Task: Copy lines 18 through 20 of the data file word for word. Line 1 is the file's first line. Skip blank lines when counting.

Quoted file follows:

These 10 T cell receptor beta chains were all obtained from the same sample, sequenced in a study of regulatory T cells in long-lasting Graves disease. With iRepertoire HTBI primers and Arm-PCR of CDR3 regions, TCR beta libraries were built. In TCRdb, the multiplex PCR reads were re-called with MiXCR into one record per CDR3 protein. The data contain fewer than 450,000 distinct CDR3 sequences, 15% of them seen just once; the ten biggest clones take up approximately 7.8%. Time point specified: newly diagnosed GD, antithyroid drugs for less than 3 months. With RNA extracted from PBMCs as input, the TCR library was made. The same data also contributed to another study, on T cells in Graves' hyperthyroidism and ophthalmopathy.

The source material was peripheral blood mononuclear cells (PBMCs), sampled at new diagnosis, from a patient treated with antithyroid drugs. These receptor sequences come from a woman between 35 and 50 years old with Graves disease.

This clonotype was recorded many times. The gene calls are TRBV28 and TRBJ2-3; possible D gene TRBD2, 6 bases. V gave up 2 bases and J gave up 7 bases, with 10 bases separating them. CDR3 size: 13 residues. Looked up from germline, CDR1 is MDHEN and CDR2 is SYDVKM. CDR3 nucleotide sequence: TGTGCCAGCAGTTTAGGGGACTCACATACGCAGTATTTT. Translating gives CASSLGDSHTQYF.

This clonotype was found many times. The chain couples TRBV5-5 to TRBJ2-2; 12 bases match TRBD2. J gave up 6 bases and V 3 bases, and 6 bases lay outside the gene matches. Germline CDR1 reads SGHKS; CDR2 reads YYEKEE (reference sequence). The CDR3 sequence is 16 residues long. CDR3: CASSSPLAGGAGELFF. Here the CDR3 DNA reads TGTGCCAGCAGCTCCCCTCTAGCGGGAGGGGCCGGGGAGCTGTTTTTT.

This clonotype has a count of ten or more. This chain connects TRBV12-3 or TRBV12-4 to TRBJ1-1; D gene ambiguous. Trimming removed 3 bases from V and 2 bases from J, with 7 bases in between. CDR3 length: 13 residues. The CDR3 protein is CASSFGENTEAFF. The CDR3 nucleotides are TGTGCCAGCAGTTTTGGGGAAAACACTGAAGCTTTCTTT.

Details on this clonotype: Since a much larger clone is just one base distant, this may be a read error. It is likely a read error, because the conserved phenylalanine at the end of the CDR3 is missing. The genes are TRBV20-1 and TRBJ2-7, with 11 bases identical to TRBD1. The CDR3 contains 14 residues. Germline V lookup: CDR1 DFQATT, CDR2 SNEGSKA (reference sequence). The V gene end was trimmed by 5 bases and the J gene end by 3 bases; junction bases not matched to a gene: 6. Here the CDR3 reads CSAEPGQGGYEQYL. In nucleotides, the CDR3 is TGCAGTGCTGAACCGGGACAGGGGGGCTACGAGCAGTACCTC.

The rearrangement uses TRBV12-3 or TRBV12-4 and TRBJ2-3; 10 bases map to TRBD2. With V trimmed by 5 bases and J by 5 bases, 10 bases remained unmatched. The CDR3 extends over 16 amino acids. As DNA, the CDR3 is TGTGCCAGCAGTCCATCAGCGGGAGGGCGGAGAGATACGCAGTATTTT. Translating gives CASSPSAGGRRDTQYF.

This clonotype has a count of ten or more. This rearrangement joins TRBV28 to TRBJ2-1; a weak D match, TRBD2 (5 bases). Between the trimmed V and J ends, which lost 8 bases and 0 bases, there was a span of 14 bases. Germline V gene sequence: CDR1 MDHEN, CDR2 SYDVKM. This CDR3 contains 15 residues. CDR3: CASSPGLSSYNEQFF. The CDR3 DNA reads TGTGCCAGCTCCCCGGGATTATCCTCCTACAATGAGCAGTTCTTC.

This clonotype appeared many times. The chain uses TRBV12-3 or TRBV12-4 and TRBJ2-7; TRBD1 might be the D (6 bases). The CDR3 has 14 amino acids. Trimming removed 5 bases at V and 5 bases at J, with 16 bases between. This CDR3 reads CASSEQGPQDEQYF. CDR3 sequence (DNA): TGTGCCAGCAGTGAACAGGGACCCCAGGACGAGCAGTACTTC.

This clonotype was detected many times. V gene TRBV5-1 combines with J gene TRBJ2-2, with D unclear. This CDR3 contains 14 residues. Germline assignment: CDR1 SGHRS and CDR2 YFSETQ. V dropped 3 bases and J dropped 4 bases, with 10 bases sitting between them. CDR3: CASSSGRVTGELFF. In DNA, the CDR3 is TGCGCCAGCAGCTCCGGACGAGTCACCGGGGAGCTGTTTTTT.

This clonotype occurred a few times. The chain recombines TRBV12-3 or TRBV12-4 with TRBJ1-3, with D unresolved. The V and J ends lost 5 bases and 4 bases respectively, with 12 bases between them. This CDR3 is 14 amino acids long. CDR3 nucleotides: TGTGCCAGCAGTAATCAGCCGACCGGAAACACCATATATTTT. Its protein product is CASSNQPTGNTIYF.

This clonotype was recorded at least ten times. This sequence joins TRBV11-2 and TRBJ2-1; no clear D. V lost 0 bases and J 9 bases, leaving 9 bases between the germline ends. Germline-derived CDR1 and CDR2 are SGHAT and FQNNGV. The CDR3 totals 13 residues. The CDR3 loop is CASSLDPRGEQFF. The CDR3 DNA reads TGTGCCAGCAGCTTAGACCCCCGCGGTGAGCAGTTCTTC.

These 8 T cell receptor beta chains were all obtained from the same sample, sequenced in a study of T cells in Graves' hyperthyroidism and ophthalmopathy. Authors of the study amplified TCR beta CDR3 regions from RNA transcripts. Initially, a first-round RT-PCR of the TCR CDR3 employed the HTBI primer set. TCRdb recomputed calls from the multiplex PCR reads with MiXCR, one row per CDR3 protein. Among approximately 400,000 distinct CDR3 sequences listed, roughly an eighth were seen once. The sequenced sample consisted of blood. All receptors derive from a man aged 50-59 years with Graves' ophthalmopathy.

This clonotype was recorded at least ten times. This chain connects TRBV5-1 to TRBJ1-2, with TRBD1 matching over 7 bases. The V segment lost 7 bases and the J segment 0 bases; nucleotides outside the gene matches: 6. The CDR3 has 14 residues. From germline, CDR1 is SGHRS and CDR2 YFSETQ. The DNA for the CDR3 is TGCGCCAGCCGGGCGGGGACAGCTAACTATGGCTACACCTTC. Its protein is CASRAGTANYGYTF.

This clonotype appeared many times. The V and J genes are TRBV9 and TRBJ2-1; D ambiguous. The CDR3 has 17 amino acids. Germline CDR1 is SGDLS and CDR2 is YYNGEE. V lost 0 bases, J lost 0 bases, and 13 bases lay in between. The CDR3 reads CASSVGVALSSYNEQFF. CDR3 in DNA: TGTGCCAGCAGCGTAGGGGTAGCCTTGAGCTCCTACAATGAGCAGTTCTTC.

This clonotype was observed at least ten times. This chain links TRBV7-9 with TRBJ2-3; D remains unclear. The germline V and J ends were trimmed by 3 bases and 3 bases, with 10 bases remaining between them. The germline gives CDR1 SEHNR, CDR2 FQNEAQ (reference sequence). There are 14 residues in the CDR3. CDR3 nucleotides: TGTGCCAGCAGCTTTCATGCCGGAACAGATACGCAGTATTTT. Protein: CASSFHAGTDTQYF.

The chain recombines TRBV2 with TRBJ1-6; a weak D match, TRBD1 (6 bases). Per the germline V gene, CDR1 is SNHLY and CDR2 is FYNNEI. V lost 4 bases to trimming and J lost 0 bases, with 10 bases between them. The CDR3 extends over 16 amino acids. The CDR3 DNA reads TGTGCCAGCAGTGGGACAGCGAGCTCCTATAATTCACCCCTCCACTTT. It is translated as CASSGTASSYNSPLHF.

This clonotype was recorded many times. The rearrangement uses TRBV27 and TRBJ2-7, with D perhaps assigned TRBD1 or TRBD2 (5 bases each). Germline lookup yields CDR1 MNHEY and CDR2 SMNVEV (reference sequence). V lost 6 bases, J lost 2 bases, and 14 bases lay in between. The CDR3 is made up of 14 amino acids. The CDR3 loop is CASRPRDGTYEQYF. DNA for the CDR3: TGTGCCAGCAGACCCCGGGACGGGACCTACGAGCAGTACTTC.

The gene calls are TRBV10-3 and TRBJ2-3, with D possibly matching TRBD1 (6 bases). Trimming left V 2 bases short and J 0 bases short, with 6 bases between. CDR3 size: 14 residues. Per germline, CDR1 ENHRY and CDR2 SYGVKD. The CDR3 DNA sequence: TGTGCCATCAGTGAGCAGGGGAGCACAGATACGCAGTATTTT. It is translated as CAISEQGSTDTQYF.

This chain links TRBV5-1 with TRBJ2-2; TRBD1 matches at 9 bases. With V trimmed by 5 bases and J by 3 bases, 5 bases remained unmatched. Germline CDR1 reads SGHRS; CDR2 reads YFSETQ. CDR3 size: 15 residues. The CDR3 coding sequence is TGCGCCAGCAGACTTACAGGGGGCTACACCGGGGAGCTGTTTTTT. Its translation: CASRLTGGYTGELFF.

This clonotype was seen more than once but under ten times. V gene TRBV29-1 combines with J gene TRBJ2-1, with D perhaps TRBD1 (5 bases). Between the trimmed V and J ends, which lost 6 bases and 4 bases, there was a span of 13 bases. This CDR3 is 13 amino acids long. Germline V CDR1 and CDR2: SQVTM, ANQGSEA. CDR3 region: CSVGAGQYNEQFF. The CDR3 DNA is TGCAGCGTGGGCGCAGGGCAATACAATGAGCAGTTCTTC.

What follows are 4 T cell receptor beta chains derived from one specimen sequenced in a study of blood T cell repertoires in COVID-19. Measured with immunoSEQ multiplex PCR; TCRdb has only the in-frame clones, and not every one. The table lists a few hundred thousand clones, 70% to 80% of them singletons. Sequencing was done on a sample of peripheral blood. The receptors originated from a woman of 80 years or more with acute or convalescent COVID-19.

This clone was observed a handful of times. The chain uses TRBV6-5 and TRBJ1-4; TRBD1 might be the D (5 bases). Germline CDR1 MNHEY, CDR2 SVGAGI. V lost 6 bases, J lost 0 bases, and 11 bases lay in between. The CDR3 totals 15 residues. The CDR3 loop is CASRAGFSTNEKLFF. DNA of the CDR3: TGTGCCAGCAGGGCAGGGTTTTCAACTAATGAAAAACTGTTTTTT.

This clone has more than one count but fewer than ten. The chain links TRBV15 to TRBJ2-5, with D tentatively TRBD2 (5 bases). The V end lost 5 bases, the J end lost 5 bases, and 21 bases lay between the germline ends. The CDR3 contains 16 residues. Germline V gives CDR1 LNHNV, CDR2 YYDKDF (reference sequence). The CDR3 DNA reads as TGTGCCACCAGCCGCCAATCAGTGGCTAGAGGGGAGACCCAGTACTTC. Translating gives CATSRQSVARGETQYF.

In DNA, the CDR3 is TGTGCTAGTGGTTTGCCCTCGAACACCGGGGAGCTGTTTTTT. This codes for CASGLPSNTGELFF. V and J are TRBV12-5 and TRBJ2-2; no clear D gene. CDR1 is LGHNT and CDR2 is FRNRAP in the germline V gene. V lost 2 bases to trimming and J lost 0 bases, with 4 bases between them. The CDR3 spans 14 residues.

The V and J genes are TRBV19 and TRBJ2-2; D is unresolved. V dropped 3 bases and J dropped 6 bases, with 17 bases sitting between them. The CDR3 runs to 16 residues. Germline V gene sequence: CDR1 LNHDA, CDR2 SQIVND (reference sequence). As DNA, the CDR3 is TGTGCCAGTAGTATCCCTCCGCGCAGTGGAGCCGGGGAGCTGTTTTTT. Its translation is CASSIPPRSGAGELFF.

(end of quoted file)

This clonotype was recorded many times. The rearrangement uses TRBV27 and TRBJ2-7, with D perhaps assigned TRBD1 or TRBD2 (5 bases each). Germline lookup yields CDR1 MNHEY and CDR2 SMNVEV (reference sequence). V lost 6 bases, J lost 2 bases, and 14 bases lay in between. The CDR3 is made up of 14 amino acids. The CDR3 loop is CASRPRDGTYEQYF. DNA for the CDR3: TGTGCCAGCAGACCCCGGGACGGGACCTACGAGCAGTACTTC.

The gene calls are TRBV10-3 and TRBJ2-3, with D possibly matching TRBD1 (6 bases). Trimming left V 2 bases short and J 0 bases short, with 6 bases between. CDR3 size: 14 residues. Per germline, CDR1 ENHRY and CDR2 SYGVKD. The CDR3 DNA sequence: TGTGCCATCAGTGAGCAGGGGAGCACAGATACGCAGTATTTT. It is translated as CAISEQGSTDTQYF.

This chain links TRBV5-1 with TRBJ2-2; TRBD1 matches at 9 bases. With V trimmed by 5 bases and J by 3 bases, 5 bases remained unmatched. Germline CDR1 reads SGHRS; CDR2 reads YFSETQ. CDR3 size: 15 residues. The CDR3 coding sequence is TGCGCCAGCAGACTTACAGGGGGCTACACCGGGGAGCTGTTTTTT. Its translation: CASRLTGGYTGELFF.